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Thread: PVC Pipe broken in wall at "T" connector

  1. #1
    DIY Junior Member PabNYC's Avatar
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    Default PVC Pipe broken in wall at "T" connector

    This past weekend I was having new cabinets installed and the installer broke off the PVC pipe in the wall at the connector. He did not want to open up the wall to put in a new "T". Instead he used a roto bit and removed the broken piece out of the connection. Of course this is not a nice clean fit but the pipe does go in about an inch.

    I am a little concerned about the longevity of this repair. Since the cabinet is in place it would be even harder to open up the wall if necessary.

    Should I have faith in the connection? Get a rubber boot? Tear open the wall? Any advice would be greatly appreciated.

    Thanks!

    Edited to add that the pipe that was broken is the waste line for the kitchen sink.

  2. #2
    DIY Senior Member Mike Swearingen's Avatar
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    PVC glue isn't actually glue. It is a chemical bond that actually "welds" the plastic.
    What he did should hold it fine. There's never any real "pressure" on a drain.
    Good Luck!
    Mike

  3. #3
    In the Trades Gary Swart's Avatar
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    In the unlike event that you have a leak, there are a couple of thing to try before ripping out the wall. First, remove the fitting and apply pipe compound to it. If that fails, you could remove the fitting and have the threads "chased" so the fitting will screw in deeper. That's not difficult to do if you have the die to do it, but as Mike said in the previous reply to your question, since there is no pressure on a drain, most likely there are enough threads catching already to prevent a leak. Good time to apply the axiom, "if it ain't broke, don't fix it!"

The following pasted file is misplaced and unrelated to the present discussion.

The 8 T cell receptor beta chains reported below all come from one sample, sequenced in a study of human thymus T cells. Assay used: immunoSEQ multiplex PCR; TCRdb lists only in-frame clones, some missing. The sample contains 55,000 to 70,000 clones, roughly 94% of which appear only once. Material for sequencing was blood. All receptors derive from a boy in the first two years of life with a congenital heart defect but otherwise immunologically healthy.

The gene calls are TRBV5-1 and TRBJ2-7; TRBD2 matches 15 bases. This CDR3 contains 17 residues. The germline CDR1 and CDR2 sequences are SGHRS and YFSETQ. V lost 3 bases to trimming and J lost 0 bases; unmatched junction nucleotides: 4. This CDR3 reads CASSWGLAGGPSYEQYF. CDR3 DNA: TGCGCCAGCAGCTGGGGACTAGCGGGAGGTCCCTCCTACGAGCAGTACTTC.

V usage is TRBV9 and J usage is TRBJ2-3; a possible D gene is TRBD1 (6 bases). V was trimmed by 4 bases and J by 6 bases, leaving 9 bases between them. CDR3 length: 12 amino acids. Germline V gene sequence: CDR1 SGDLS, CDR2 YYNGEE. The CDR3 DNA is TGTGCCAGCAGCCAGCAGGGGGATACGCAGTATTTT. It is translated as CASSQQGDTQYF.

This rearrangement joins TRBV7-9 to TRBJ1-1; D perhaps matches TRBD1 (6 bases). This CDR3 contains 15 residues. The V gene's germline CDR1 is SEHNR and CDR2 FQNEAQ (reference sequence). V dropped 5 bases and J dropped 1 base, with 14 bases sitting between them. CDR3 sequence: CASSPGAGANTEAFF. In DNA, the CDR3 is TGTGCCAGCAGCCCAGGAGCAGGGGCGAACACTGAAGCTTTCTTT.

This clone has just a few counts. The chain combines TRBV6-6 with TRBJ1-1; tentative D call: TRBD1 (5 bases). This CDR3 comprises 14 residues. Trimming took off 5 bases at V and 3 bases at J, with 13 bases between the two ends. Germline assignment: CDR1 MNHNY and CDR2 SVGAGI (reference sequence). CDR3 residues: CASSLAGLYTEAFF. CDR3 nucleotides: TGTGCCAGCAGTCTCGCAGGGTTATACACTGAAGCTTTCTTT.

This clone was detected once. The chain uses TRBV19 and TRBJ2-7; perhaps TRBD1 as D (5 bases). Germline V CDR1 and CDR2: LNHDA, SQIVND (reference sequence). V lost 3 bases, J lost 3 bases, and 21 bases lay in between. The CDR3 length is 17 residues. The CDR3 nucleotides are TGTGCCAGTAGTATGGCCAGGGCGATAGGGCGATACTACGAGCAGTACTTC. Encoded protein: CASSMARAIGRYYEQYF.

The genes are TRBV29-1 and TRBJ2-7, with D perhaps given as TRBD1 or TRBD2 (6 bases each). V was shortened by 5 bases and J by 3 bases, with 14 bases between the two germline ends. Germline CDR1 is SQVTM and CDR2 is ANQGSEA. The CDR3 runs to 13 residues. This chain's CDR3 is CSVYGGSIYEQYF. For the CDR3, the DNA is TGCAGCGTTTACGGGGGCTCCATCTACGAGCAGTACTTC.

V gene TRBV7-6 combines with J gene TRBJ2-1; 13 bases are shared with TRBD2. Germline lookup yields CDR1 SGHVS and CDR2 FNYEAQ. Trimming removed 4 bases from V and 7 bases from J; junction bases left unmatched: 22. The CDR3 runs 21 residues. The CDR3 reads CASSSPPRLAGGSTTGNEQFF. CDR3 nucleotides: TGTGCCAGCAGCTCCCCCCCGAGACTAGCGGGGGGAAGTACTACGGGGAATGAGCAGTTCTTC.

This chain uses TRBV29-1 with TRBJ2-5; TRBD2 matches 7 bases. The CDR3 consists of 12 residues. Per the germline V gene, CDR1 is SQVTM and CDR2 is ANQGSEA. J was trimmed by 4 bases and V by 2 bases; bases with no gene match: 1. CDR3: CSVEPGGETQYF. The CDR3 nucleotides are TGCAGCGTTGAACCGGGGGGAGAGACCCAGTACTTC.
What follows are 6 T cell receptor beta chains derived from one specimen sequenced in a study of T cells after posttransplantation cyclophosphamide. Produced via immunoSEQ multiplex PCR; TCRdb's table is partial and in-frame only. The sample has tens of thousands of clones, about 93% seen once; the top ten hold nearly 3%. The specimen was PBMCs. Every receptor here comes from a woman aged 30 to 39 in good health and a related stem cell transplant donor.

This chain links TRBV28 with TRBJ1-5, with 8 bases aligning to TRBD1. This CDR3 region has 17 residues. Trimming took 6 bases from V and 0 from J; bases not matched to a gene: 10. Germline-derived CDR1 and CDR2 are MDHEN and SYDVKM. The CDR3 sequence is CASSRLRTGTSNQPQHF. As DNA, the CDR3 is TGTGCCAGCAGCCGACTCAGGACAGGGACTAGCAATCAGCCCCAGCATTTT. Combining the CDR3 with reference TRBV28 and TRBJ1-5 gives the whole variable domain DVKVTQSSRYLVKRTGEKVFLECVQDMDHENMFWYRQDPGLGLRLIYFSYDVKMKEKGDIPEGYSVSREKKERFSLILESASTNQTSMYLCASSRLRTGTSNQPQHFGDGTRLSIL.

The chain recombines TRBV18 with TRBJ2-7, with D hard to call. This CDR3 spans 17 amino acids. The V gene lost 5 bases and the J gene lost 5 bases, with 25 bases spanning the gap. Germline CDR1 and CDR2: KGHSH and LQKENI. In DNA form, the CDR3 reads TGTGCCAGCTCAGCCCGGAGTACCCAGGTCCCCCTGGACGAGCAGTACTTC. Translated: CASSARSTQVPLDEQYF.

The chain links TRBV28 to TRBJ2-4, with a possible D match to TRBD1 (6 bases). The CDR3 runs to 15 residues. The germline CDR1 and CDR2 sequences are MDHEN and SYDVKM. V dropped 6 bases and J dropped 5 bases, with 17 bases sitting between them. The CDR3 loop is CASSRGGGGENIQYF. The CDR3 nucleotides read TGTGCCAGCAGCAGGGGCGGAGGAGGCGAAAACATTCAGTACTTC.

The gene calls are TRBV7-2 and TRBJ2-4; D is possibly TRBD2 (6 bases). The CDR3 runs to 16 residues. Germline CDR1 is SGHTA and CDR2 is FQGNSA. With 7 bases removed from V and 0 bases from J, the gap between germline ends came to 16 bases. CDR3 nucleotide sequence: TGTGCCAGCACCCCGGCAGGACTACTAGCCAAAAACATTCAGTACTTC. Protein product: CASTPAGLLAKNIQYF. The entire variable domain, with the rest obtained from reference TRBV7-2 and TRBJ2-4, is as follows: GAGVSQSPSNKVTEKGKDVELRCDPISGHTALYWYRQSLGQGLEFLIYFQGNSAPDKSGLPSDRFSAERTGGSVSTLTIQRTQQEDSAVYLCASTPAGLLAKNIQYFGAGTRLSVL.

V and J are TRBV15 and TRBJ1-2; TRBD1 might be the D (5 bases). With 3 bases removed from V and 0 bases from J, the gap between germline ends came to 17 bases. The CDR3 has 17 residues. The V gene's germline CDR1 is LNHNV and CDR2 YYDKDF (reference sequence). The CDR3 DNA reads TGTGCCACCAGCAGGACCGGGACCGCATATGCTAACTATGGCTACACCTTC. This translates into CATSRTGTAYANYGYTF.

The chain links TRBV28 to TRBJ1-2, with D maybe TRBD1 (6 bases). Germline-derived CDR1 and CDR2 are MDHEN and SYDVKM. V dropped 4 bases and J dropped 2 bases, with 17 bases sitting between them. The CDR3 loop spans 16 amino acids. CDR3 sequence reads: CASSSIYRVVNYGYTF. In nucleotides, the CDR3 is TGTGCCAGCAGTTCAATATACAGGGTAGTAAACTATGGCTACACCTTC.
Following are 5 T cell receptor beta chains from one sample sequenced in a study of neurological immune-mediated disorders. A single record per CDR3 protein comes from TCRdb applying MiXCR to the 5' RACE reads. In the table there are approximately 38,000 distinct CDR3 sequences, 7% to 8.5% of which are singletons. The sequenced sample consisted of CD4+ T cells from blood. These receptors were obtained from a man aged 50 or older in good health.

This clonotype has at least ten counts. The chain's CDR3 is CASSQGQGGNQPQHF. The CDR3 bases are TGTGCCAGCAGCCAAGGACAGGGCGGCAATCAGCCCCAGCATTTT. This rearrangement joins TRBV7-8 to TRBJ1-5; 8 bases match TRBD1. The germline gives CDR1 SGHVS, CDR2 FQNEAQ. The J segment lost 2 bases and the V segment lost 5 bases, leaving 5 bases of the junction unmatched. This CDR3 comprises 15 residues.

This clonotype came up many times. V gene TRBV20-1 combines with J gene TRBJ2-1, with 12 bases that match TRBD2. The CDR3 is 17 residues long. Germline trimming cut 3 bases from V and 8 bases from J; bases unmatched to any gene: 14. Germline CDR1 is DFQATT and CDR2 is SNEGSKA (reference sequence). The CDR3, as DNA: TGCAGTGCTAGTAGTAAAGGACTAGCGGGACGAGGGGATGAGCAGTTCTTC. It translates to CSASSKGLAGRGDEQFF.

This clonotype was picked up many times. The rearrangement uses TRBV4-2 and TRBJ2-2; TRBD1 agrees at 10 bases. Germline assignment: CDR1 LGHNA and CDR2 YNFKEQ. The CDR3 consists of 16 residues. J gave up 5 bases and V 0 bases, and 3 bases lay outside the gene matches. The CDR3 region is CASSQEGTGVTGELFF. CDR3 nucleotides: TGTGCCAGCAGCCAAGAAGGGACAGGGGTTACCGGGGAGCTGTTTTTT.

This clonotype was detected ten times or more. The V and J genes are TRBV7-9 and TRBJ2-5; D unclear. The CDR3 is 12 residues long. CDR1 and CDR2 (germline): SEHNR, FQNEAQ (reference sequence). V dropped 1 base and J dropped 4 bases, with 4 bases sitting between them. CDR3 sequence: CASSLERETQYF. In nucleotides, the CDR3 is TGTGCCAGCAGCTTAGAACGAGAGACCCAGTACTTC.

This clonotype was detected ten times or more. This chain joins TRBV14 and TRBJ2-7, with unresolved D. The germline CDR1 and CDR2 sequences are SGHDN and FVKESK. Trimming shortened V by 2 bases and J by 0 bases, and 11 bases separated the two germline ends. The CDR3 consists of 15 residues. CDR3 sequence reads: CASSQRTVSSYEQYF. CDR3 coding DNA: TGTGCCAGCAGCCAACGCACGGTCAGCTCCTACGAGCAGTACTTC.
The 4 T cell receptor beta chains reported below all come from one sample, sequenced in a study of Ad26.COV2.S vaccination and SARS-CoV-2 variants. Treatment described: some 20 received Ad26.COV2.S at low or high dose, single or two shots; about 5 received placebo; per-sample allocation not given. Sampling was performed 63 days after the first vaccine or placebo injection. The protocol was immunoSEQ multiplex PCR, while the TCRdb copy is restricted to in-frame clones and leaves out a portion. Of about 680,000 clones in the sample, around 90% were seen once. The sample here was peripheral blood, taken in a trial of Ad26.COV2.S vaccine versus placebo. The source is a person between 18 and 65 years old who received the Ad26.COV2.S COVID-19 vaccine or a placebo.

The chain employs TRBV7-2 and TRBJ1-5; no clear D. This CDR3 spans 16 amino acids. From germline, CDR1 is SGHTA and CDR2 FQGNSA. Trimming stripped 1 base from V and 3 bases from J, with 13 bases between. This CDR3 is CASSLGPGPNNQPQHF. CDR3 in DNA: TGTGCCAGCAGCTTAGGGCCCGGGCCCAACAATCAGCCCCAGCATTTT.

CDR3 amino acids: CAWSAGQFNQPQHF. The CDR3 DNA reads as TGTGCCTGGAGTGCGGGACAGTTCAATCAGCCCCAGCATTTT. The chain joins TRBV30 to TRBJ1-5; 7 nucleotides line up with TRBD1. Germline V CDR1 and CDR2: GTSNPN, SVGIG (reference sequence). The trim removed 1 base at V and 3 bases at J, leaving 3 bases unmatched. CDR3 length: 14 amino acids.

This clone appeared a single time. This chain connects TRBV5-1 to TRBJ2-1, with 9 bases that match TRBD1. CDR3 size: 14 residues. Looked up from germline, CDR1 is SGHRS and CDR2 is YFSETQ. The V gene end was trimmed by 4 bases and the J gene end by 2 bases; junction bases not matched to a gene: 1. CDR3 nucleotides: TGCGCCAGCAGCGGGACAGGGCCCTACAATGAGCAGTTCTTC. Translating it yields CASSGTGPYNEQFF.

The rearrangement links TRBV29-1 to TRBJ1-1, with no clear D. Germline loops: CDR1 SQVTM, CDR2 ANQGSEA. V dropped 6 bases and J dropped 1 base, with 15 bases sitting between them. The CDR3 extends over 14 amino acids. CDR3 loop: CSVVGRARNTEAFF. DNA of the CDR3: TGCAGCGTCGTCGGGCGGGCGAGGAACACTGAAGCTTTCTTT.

4. #4
    Moderator & Master Plumber hj's Avatar
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    Default pvc

    If he used the proper bit, it would be almost a "perfect" fit and the pipe would enter the joint as far as he drilled the pipe, hopefully all the way to the bottom of the socket. The pipe and fitting have to have an "interference fit" in order to seal properly, so without knowing how he removed the pipe, we cannot tell if the fit was adequate to provide a good, long term seal.

  5. #5
    DIY Junior Member PabNYC's Avatar
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    He essentially ground out the old pipe slowly so it is not a perfect, or even close to perfect fit. It may be "good enough" but if there is a special bit that I can get from a plumbing supply to mill it out a little better I would buy it. .

  6. #6
    DIY Junior Member mrjetskey's Avatar
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    I have had to re-use pvc fittings before,especially on a drain there is no pressure,but if you really want to get the inside connector smooth.You can use a 1" drum sanding roller on a dremel or if you dont own a dremel you can buy a drum sanding attachment for electric drill.It is a round shaped tube made of heavy sandpaper attached to a 6" metal rod that you can chuck up in your drill.If nothing else you can take a piece of 3/8" rod or tube or wood dowel and cut a slot in the end of it,cut a strip of coarse sandpaper about 1" wide by 6" long place the sandpaper in the slot,twist the rod while holding the sandpaper until it wraps around it,then use your drill to spin it ,as the outside sandpaper wears it will expose fresh sandpaper.

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